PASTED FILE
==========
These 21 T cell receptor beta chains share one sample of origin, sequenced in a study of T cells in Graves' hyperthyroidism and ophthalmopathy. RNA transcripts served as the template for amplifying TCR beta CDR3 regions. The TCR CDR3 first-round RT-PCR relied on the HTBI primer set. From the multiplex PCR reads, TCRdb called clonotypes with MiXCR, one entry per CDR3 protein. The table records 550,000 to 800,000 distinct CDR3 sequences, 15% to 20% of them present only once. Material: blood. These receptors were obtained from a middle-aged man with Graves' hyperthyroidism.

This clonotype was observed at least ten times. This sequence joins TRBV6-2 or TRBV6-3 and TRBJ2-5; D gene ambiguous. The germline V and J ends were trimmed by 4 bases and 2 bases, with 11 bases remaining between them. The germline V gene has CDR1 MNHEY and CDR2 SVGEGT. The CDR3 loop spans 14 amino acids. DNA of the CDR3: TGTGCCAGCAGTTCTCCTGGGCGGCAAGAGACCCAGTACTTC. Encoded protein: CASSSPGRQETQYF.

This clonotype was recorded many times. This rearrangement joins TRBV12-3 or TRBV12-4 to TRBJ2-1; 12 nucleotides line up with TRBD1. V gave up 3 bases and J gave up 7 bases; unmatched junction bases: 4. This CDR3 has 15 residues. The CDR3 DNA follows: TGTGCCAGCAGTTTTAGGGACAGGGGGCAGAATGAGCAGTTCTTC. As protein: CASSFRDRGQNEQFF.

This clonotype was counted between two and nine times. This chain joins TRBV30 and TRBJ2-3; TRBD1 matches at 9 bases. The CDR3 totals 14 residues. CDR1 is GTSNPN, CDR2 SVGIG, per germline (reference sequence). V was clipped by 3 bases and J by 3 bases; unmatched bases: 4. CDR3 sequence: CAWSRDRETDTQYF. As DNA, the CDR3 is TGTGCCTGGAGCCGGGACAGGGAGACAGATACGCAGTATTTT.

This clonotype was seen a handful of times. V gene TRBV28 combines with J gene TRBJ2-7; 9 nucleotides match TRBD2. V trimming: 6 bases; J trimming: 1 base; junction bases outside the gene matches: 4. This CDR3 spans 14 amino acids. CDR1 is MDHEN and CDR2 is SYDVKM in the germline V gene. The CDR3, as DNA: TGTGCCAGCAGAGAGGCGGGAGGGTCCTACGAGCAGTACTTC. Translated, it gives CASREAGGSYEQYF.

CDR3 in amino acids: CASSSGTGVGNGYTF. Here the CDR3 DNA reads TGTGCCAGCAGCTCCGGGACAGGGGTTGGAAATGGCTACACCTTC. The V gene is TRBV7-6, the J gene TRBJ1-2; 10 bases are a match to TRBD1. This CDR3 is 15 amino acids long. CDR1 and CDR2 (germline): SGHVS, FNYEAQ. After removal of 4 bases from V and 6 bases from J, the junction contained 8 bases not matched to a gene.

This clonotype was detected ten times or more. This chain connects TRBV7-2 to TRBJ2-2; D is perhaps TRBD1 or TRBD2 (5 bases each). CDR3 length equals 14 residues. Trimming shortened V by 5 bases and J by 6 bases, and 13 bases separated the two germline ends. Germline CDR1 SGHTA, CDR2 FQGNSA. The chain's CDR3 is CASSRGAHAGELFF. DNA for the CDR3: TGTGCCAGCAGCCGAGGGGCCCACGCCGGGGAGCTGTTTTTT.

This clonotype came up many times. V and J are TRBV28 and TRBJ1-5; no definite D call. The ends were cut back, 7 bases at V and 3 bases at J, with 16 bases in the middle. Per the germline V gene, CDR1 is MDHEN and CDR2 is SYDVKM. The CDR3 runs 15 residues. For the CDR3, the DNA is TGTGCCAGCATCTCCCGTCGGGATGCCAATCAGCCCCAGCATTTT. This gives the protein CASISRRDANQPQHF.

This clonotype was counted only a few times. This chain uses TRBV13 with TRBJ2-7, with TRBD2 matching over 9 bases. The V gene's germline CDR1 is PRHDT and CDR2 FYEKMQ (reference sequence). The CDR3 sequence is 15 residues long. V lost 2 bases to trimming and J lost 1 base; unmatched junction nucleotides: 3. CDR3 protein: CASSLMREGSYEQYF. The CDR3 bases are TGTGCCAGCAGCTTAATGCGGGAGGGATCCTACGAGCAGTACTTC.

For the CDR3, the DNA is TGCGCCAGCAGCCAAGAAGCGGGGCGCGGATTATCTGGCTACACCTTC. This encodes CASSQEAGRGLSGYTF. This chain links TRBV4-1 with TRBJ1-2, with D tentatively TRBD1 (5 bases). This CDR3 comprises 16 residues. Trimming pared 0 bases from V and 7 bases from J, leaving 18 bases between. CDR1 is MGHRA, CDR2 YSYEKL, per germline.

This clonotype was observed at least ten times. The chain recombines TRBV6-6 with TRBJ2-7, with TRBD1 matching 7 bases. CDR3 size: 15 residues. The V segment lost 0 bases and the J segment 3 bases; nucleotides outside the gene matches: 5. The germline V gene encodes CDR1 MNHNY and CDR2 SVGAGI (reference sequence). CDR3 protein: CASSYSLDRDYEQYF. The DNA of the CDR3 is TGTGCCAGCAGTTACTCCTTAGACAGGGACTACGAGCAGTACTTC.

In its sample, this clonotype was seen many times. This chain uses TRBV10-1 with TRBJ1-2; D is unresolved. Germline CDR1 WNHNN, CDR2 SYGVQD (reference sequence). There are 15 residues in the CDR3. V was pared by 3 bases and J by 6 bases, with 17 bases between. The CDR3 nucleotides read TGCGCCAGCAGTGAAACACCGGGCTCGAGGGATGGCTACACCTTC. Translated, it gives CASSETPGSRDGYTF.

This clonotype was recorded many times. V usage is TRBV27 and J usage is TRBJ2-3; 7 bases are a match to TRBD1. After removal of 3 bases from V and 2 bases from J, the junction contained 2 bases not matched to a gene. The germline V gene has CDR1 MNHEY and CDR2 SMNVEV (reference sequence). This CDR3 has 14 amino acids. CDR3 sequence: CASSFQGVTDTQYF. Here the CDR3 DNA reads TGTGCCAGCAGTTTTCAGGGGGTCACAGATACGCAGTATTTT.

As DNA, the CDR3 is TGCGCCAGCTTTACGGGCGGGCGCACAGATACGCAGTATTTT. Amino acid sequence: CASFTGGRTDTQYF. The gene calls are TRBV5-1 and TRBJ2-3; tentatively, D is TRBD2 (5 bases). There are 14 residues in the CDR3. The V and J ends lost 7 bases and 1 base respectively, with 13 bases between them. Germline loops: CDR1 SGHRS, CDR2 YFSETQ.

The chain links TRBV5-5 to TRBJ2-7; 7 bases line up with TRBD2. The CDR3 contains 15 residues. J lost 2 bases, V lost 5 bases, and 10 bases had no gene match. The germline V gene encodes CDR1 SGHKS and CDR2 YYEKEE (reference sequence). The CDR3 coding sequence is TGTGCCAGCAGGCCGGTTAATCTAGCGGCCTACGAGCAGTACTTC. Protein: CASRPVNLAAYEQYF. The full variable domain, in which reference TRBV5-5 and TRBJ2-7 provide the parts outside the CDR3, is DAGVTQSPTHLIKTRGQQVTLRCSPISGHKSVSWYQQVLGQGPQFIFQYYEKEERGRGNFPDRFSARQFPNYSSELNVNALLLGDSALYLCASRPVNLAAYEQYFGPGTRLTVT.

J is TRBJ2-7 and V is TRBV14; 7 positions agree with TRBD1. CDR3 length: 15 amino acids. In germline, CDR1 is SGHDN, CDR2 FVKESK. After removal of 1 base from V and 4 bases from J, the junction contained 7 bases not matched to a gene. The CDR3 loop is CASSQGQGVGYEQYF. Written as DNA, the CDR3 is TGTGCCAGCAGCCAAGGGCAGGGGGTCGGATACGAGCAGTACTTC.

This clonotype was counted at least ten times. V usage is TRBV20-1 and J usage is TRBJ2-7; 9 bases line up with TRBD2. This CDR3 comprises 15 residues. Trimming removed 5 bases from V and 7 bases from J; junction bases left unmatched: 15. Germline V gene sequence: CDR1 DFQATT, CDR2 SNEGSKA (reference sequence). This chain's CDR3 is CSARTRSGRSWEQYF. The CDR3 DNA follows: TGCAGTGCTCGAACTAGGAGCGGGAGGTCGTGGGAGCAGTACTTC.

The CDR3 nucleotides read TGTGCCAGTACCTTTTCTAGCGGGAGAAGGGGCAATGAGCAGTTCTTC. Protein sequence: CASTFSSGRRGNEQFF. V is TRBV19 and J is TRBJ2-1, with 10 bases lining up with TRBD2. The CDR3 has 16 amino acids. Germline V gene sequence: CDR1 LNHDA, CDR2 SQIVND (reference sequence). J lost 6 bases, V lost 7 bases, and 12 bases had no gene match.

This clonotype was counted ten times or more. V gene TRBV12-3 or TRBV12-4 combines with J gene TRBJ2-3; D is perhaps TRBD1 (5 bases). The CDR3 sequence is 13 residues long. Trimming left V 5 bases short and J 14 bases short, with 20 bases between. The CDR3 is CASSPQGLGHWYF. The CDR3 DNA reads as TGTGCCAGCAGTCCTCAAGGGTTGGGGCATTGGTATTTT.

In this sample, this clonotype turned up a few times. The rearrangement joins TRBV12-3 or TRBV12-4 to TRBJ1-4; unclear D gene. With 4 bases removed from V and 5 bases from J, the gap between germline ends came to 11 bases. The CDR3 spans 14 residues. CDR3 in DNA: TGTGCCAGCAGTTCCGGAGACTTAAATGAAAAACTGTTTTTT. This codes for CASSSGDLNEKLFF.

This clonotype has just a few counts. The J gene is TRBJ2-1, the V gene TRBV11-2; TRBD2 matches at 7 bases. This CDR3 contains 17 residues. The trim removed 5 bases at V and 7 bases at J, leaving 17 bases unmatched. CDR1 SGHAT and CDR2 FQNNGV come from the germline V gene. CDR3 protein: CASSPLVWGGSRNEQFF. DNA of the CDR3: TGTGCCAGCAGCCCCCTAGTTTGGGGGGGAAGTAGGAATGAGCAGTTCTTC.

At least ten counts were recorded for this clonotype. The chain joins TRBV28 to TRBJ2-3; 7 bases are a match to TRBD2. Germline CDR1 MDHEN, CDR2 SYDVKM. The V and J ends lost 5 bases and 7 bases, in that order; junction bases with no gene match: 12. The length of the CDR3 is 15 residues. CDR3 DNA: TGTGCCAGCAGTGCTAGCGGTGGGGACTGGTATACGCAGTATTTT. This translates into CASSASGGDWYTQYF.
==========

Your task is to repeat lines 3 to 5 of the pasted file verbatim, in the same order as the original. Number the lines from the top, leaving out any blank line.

This clonotype was recorded many times. This rearrangement joins TRBV12-3 or TRBV12-4 to TRBJ2-1; 12 nucleotides line up with TRBD1. V gave up 3 bases and J gave up 7 bases; unmatched junction bases: 4. This CDR3 has 15 residues. The CDR3 DNA follows: TGTGCCAGCAGTTTTAGGGACAGGGGGCAGAATGAGCAGTTCTTC. As protein: CASSFRDRGQNEQFF.

This clonotype was counted between two and nine times. This chain joins TRBV30 and TRBJ2-3; TRBD1 matches at 9 bases. The CDR3 totals 14 residues. CDR1 is GTSNPN, CDR2 SVGIG, per germline (reference sequence). V was clipped by 3 bases and J by 3 bases; unmatched bases: 4. CDR3 sequence: CAWSRDRETDTQYF. As DNA, the CDR3 is TGTGCCTGGAGCCGGGACAGGGAGACAGATACGCAGTATTTT.

This clonotype was seen a handful of times. V gene TRBV28 combines with J gene TRBJ2-7; 9 nucleotides match TRBD2. V trimming: 6 bases; J trimming: 1 base; junction bases outside the gene matches: 4. This CDR3 spans 14 amino acids. CDR1 is MDHEN and CDR2 is SYDVKM in the germline V gene. The CDR3, as DNA: TGTGCCAGCAGAGAGGCGGGAGGGTCCTACGAGCAGTACTTC. Translated, it gives CASREAGGSYEQYF.